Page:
I never really stopped to think about it before, until just the other day. Sitting in our local library with my open laptop resting on the table before me, I was browsing through Pinterest. And know something? I kept seeing pins about goal setting (because of the new year) and also information on how to combat the winter blues: teas, herbal remedies, tips and ideas for breaking through the downcast spirits so many people wrestle with in this season.
It got me thinking. Because honestly? That’s not me! I look forward to the quiet, after-Christmas months.
Wanna know something else? As I thought about this, I realized it’s something of a trend among my food-raising, land-loving, traditional minded friends.
Here’s why I think “homesteader” types often struggle less with the winter season.
Winter Rest is Welcome
Unless you’ve live it, it’s easy to let idyllic pictures dominate your visions of the country life. And to be sure, there are moments of such. But let no one be deceived! Raising your own food is hard work. It’s dirty work. It’s both exhausting and richly rewarding.
From spring’s new beginnings to summer’s maintenance and then onward to the fall harvest, the homesteader is a busy individual. Sometimes, we’re only half a step ahead. At other times, we’re two steps behind.
When you raise your own food, that’s the name of the game in every season…except winter.
Once winter descends and the last of the garden is harvested, the meat animals are tucked away in the freezer and the rush and bustle of Christmas is over, the homesteader finally gets to relax. The winter rest is most welcome. And rest, we do! Until nature tells us it’s time to do it all over again.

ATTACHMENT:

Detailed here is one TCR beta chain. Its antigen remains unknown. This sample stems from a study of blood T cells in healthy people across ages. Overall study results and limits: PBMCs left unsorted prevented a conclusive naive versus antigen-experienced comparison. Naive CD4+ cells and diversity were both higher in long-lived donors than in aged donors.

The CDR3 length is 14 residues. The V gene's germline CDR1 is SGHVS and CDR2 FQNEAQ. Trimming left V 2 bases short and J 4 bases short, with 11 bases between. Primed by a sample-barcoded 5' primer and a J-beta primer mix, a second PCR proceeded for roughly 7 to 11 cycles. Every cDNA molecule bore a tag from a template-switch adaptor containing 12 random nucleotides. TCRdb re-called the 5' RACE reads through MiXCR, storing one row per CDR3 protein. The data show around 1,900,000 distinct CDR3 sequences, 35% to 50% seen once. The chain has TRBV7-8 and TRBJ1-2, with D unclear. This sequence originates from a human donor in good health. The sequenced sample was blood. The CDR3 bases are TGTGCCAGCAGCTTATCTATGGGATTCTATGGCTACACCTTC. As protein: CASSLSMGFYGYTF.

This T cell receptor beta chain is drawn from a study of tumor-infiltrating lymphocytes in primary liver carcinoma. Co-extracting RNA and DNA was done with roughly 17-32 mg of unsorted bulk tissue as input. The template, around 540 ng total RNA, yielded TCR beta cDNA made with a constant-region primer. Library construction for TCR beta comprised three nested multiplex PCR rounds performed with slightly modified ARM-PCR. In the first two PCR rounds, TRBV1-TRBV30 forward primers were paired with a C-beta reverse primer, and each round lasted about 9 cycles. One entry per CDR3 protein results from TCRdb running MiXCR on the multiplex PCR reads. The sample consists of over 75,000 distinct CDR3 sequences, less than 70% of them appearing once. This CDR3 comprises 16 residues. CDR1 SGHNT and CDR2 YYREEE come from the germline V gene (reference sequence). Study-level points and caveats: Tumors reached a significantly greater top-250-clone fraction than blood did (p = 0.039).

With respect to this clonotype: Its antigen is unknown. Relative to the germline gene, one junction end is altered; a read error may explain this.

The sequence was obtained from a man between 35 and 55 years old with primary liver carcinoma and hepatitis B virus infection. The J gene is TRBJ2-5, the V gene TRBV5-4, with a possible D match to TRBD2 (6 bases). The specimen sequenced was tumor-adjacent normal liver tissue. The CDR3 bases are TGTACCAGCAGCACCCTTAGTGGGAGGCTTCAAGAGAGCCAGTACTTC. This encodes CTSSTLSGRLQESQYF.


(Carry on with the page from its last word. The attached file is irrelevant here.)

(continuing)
Winter’s Quiet Offers New Opportunities
Once the farm is tucked away for winter, time spent on outdoor chores significantly decreases and activity moves indoors.
Winter’s quietness gives the homesteader time for other projects. Like reading. Or studying up on a new topic of interest. Maybe they pull out the board games or further woodworking skills. Perhaps they dust off musical instruments once again.
For me, winter is the time when I finally get to pull out my rug-making supplies. I also lug out the sewing machine and try to improve my (very poor) skills. Often, I replenish our household soap supply, along with other homemade, hygienic items. And yes, I definitely give more time to my fiddle and piano!
Just like the other seasons, winter brings special activities that homesteaders look forward to.
Winter’s Slowness Gives Us Time to Connect
All other seasons are busy on the farmstead. There’s always something more that needs doing and we simply cannot carry all of life’s batons at once. And so? We invite others into our traditional living activities. There’s something unique and enjoyable about working alongside a friend.
But it’s also a… busy…type of connecting.
Chatting it up with a friend on a cold winter day while each clasps a warm mug of tea between her hands is… different. Sometimes there’s a wood stove with a warm fire crackling, a warmth that spreads through everything and lends itself to a relaxed environment.
Winter gives us time for that kind of connecting.
We farmish folk desperately need it.
Have You Ever Stopped to Think About It?
It’s interesting, if you really stop to think about it. Those who live on the land are surrounded by and are constantly aware of nature’s ebb and flow. Like the world around them, they hustle in the appropriate seasons. And when rest comes to the land, they also rest.
Perhaps. Perhaps this is why homesteaders struggle less with the winter blues. Because they recognize that even dark, short days hold something special for them. And as the land needs a time of rest and rejuvenation, so do they.
What do you think? Is there truth to this idea? Feel free to leave a comment in the comment section below!